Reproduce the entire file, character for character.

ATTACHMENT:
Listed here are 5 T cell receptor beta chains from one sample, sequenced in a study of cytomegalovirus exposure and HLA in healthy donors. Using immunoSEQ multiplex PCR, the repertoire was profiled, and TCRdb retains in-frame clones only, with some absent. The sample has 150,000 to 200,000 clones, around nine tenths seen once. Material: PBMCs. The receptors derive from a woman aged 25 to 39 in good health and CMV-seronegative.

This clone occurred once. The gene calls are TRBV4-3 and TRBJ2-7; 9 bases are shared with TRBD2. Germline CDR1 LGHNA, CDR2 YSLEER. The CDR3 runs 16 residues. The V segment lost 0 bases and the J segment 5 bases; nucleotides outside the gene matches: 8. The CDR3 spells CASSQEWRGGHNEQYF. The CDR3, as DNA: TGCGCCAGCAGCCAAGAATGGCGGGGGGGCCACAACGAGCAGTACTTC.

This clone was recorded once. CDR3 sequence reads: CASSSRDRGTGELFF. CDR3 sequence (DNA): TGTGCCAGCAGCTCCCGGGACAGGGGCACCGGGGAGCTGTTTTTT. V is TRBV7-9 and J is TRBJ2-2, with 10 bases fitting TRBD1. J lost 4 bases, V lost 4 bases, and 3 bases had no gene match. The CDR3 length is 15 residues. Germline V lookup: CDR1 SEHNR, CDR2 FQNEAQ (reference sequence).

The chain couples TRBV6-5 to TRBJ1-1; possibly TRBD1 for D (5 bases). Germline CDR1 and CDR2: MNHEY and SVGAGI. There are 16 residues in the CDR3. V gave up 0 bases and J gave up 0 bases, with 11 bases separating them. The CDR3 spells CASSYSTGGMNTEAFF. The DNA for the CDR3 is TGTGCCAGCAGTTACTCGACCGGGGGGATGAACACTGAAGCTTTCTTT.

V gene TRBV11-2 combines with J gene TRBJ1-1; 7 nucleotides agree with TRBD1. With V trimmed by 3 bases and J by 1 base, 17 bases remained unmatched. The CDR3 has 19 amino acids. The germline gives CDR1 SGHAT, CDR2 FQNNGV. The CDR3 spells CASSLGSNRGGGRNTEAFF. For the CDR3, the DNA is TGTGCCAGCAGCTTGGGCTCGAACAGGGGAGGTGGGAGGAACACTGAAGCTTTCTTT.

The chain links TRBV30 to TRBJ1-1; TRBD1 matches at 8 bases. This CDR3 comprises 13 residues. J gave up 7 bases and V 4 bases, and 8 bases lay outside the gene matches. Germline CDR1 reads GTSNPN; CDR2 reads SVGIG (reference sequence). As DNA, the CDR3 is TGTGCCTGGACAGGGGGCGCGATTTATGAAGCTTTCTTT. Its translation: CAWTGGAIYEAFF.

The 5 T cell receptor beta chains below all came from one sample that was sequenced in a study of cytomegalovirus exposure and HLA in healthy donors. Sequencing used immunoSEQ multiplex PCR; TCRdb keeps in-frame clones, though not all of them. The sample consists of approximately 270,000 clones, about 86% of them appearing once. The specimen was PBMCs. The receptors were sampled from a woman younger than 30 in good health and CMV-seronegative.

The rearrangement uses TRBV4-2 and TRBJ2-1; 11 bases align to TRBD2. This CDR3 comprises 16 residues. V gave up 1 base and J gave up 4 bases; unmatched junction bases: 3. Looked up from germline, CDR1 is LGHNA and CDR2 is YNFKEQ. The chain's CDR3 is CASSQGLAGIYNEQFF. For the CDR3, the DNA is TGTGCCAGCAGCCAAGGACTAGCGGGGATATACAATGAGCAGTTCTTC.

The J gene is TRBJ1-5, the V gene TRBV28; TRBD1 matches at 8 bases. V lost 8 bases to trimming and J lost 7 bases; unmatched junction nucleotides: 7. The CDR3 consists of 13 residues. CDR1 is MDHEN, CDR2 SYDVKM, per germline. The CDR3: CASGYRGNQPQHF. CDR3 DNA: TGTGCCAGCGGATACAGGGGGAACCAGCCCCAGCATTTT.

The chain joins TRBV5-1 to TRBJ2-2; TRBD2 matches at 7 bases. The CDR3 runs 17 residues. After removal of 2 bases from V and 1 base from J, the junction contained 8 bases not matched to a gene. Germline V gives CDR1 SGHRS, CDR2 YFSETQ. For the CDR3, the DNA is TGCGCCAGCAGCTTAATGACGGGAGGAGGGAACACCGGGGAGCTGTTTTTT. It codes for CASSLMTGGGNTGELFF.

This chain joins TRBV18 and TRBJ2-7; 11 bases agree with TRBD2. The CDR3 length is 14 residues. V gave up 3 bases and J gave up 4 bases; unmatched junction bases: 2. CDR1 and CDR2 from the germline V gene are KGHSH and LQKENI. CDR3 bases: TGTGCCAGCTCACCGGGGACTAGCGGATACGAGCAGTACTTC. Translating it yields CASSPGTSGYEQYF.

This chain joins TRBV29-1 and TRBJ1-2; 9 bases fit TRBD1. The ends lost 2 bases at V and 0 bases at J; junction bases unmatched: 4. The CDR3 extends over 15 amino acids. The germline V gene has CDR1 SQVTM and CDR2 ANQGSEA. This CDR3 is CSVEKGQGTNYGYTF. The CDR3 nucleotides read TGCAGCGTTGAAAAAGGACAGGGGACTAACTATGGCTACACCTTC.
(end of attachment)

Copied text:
Listed here are 5 T cell receptor beta chains from one sample, sequenced in a study of cytomegalovirus exposure and HLA in healthy donors. Using immunoSEQ multiplex PCR, the repertoire was profiled, and TCRdb retains in-frame clones only, with some absent. The sample has 150,000 to 200,000 clones, around nine tenths seen once. Material: PBMCs. The receptors derive from a woman aged 25 to 39 in good health and CMV-seronegative.

This clone occurred once. The gene calls are TRBV4-3 and TRBJ2-7; 9 bases are shared with TRBD2. Germline CDR1 LGHNA, CDR2 YSLEER. The CDR3 runs 16 residues. The V segment lost 0 bases and the J segment 5 bases; nucleotides outside the gene matches: 8. The CDR3 spells CASSQEWRGGHNEQYF. The CDR3, as DNA: TGCGCCAGCAGCCAAGAATGGCGGGGGGGCCACAACGAGCAGTACTTC.

This clone was recorded once. CDR3 sequence reads: CASSSRDRGTGELFF. CDR3 sequence (DNA): TGTGCCAGCAGCTCCCGGGACAGGGGCACCGGGGAGCTGTTTTTT. V is TRBV7-9 and J is TRBJ2-2, with 10 bases fitting TRBD1. J lost 4 bases, V lost 4 bases, and 3 bases had no gene match. The CDR3 length is 15 residues. Germline V lookup: CDR1 SEHNR, CDR2 FQNEAQ (reference sequence).

The chain couples TRBV6-5 to TRBJ1-1; possibly TRBD1 for D (5 bases). Germline CDR1 and CDR2: MNHEY and SVGAGI. There are 16 residues in the CDR3. V gave up 0 bases and J gave up 0 bases, with 11 bases separating them. The CDR3 spells CASSYSTGGMNTEAFF. The DNA for the CDR3 is TGTGCCAGCAGTTACTCGACCGGGGGGATGAACACTGAAGCTTTCTTT.

V gene TRBV11-2 combines with J gene TRBJ1-1; 7 nucleotides agree with TRBD1. With V trimmed by 3 bases and J by 1 base, 17 bases remained unmatched. The CDR3 has 19 amino acids. The germline gives CDR1 SGHAT, CDR2 FQNNGV. The CDR3 spells CASSLGSNRGGGRNTEAFF. For the CDR3, the DNA is TGTGCCAGCAGCTTGGGCTCGAACAGGGGAGGTGGGAGGAACACTGAAGCTTTCTTT.

The chain links TRBV30 to TRBJ1-1; TRBD1 matches at 8 bases. This CDR3 comprises 13 residues. J gave up 7 bases and V 4 bases, and 8 bases lay outside the gene matches. Germline CDR1 reads GTSNPN; CDR2 reads SVGIG (reference sequence). As DNA, the CDR3 is TGTGCCTGGACAGGGGGCGCGATTTATGAAGCTTTCTTT. Its translation: CAWTGGAIYEAFF.

The 5 T cell receptor beta chains below all came from one sample that was sequenced in a study of cytomegalovirus exposure and HLA in healthy donors. Sequencing used immunoSEQ multiplex PCR; TCRdb keeps in-frame clones, though not all of them. The sample consists of approximately 270,000 clones, about 86% of them appearing once. The specimen was PBMCs. The receptors were sampled from a woman younger than 30 in good health and CMV-seronegative.

The rearrangement uses TRBV4-2 and TRBJ2-1; 11 bases align to TRBD2. This CDR3 comprises 16 residues. V gave up 1 base and J gave up 4 bases; unmatched junction bases: 3. Looked up from germline, CDR1 is LGHNA and CDR2 is YNFKEQ. The chain's CDR3 is CASSQGLAGIYNEQFF. For the CDR3, the DNA is TGTGCCAGCAGCCAAGGACTAGCGGGGATATACAATGAGCAGTTCTTC.

The J gene is TRBJ1-5, the V gene TRBV28; TRBD1 matches at 8 bases. V lost 8 bases to trimming and J lost 7 bases; unmatched junction nucleotides: 7. The CDR3 consists of 13 residues. CDR1 is MDHEN, CDR2 SYDVKM, per germline. The CDR3: CASGYRGNQPQHF. CDR3 DNA: TGTGCCAGCGGATACAGGGGGAACCAGCCCCAGCATTTT.

The chain joins TRBV5-1 to TRBJ2-2; TRBD2 matches at 7 bases. The CDR3 runs 17 residues. After removal of 2 bases from V and 1 base from J, the junction contained 8 bases not matched to a gene. Germline V gives CDR1 SGHRS, CDR2 YFSETQ. For the CDR3, the DNA is TGCGCCAGCAGCTTAATGACGGGAGGAGGGAACACCGGGGAGCTGTTTTTT. It codes for CASSLMTGGGNTGELFF.

This chain joins TRBV18 and TRBJ2-7; 11 bases agree with TRBD2. The CDR3 length is 14 residues. V gave up 3 bases and J gave up 4 bases; unmatched junction bases: 2. CDR1 and CDR2 from the germline V gene are KGHSH and LQKENI. CDR3 bases: TGTGCCAGCTCACCGGGGACTAGCGGATACGAGCAGTACTTC. Translating it yields CASSPGTSGYEQYF.

This chain joins TRBV29-1 and TRBJ1-2; 9 bases fit TRBD1. The ends lost 2 bases at V and 0 bases at J; junction bases unmatched: 4. The CDR3 extends over 15 amino acids. The germline V gene has CDR1 SQVTM and CDR2 ANQGSEA. This CDR3 is CSVEKGQGTNYGYTF. The CDR3 nucleotides read TGCAGCGTTGAAAAAGGACAGGGGACTAACTATGGCTACACCTTC.